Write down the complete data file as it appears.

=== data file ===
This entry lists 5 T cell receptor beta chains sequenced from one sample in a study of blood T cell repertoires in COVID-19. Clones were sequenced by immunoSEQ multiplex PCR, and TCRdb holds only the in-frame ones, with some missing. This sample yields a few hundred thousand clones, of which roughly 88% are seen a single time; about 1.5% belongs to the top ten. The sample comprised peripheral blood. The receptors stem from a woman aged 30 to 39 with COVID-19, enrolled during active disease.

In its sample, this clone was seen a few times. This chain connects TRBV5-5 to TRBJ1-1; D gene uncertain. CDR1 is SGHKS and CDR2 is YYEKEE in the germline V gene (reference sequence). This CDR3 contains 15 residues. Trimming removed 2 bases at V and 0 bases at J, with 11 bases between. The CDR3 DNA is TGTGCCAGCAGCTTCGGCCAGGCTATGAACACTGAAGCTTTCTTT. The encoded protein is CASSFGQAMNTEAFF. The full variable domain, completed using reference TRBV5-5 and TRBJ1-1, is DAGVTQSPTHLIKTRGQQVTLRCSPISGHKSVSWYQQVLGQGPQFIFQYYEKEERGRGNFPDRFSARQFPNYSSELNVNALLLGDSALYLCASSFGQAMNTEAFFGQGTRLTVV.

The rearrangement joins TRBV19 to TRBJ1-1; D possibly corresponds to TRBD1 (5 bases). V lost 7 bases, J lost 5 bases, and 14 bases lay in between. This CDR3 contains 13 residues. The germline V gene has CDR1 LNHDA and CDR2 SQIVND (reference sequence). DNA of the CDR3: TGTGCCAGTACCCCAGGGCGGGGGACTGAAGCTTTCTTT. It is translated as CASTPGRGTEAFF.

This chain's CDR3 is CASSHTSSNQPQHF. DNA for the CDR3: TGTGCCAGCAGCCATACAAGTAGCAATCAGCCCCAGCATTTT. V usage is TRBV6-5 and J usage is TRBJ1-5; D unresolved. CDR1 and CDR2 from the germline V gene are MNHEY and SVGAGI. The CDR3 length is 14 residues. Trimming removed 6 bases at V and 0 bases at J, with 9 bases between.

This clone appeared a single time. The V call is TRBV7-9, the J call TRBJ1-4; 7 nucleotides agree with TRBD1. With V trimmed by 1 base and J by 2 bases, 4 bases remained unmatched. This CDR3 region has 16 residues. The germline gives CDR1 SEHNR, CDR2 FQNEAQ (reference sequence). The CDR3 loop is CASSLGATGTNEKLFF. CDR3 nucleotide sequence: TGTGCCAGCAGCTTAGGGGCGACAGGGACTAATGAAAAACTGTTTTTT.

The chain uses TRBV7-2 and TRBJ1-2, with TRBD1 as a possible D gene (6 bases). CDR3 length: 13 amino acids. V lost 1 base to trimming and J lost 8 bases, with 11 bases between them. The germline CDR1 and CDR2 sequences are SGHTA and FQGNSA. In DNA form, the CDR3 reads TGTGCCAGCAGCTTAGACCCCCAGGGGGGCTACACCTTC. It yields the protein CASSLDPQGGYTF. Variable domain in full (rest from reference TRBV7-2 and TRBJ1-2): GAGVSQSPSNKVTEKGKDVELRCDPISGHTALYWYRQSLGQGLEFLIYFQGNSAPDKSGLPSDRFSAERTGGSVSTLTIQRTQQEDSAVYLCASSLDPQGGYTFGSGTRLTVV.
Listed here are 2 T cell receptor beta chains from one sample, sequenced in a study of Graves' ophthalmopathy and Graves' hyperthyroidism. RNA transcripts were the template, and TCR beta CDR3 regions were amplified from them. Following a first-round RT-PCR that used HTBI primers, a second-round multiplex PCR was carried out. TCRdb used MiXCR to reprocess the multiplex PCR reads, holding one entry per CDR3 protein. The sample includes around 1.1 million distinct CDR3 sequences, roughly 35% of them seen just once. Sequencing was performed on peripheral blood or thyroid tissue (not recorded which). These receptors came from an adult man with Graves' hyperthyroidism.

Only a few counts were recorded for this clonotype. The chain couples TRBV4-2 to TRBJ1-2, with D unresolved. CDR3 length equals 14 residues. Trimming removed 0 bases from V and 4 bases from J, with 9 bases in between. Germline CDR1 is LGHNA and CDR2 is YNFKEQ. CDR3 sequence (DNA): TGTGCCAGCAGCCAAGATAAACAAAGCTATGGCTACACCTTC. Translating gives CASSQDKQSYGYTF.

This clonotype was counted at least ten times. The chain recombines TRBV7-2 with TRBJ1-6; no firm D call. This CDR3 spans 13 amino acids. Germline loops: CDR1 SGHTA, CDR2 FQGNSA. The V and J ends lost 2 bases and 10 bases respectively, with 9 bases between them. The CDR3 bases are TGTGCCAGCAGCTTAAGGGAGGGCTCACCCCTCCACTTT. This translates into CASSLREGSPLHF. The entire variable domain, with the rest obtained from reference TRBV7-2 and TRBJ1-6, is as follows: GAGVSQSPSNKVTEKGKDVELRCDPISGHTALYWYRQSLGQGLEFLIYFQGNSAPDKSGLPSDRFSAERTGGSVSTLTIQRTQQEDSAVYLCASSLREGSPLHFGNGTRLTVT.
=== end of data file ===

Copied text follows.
This entry lists 5 T cell receptor beta chains sequenced from one sample in a study of blood T cell repertoires in COVID-19. Clones were sequenced by immunoSEQ multiplex PCR, and TCRdb holds only the in-frame ones, with some missing. This sample yields a few hundred thousand clones, of which roughly 88% are seen a single time; about 1.5% belongs to the top ten. The sample comprised peripheral blood. The receptors stem from a woman aged 30 to 39 with COVID-19, enrolled during active disease.

In its sample, this clone was seen a few times. This chain connects TRBV5-5 to TRBJ1-1; D gene uncertain. CDR1 is SGHKS and CDR2 is YYEKEE in the germline V gene (reference sequence). This CDR3 contains 15 residues. Trimming removed 2 bases at V and 0 bases at J, with 11 bases between. The CDR3 DNA is TGTGCCAGCAGCTTCGGCCAGGCTATGAACACTGAAGCTTTCTTT. The encoded protein is CASSFGQAMNTEAFF. The full variable domain, completed using reference TRBV5-5 and TRBJ1-1, is DAGVTQSPTHLIKTRGQQVTLRCSPISGHKSVSWYQQVLGQGPQFIFQYYEKEERGRGNFPDRFSARQFPNYSSELNVNALLLGDSALYLCASSFGQAMNTEAFFGQGTRLTVV.

The rearrangement joins TRBV19 to TRBJ1-1; D possibly corresponds to TRBD1 (5 bases). V lost 7 bases, J lost 5 bases, and 14 bases lay in between. This CDR3 contains 13 residues. The germline V gene has CDR1 LNHDA and CDR2 SQIVND (reference sequence). DNA of the CDR3: TGTGCCAGTACCCCAGGGCGGGGGACTGAAGCTTTCTTT. It is translated as CASTPGRGTEAFF.

This chain's CDR3 is CASSHTSSNQPQHF. DNA for the CDR3: TGTGCCAGCAGCCATACAAGTAGCAATCAGCCCCAGCATTTT. V usage is TRBV6-5 and J usage is TRBJ1-5; D unresolved. CDR1 and CDR2 from the germline V gene are MNHEY and SVGAGI. The CDR3 length is 14 residues. Trimming removed 6 bases at V and 0 bases at J, with 9 bases between.

This clone appeared a single time. The V call is TRBV7-9, the J call TRBJ1-4; 7 nucleotides agree with TRBD1. With V trimmed by 1 base and J by 2 bases, 4 bases remained unmatched. This CDR3 region has 16 residues. The germline gives CDR1 SEHNR, CDR2 FQNEAQ (reference sequence). The CDR3 loop is CASSLGATGTNEKLFF. CDR3 nucleotide sequence: TGTGCCAGCAGCTTAGGGGCGACAGGGACTAATGAAAAACTGTTTTTT.

The chain uses TRBV7-2 and TRBJ1-2, with TRBD1 as a possible D gene (6 bases). CDR3 length: 13 amino acids. V lost 1 base to trimming and J lost 8 bases, with 11 bases between them. The germline CDR1 and CDR2 sequences are SGHTA and FQGNSA. In DNA form, the CDR3 reads TGTGCCAGCAGCTTAGACCCCCAGGGGGGCTACACCTTC. It yields the protein CASSLDPQGGYTF. Variable domain in full (rest from reference TRBV7-2 and TRBJ1-2): GAGVSQSPSNKVTEKGKDVELRCDPISGHTALYWYRQSLGQGLEFLIYFQGNSAPDKSGLPSDRFSAERTGGSVSTLTIQRTQQEDSAVYLCASSLDPQGGYTFGSGTRLTVV.
Listed here are 2 T cell receptor beta chains from one sample, sequenced in a study of Graves' ophthalmopathy and Graves' hyperthyroidism. RNA transcripts were the template, and TCR beta CDR3 regions were amplified from them. Following a first-round RT-PCR that used HTBI primers, a second-round multiplex PCR was carried out. TCRdb used MiXCR to reprocess the multiplex PCR reads, holding one entry per CDR3 protein. The sample includes around 1.1 million distinct CDR3 sequences, roughly 35% of them seen just once. Sequencing was performed on peripheral blood or thyroid tissue (not recorded which). These receptors came from an adult man with Graves' hyperthyroidism.

Only a few counts were recorded for this clonotype. The chain couples TRBV4-2 to TRBJ1-2, with D unresolved. CDR3 length equals 14 residues. Trimming removed 0 bases from V and 4 bases from J, with 9 bases in between. Germline CDR1 is LGHNA and CDR2 is YNFKEQ. CDR3 sequence (DNA): TGTGCCAGCAGCCAAGATAAACAAAGCTATGGCTACACCTTC. Translating gives CASSQDKQSYGYTF.

This clonotype was counted at least ten times. The chain recombines TRBV7-2 with TRBJ1-6; no firm D call. This CDR3 spans 13 amino acids. Germline loops: CDR1 SGHTA, CDR2 FQGNSA. The V and J ends lost 2 bases and 10 bases respectively, with 9 bases between them. The CDR3 bases are TGTGCCAGCAGCTTAAGGGAGGGCTCACCCCTCCACTTT. This translates into CASSLREGSPLHF. The entire variable domain, with the rest obtained from reference TRBV7-2 and TRBJ1-6, is as follows: GAGVSQSPSNKVTEKGKDVELRCDPISGHTALYWYRQSLGQGLEFLIYFQGNSAPDKSGLPSDRFSAERTGGSVSTLTIQRTQQEDSAVYLCASSLREGSPLHFGNGTRLTVT.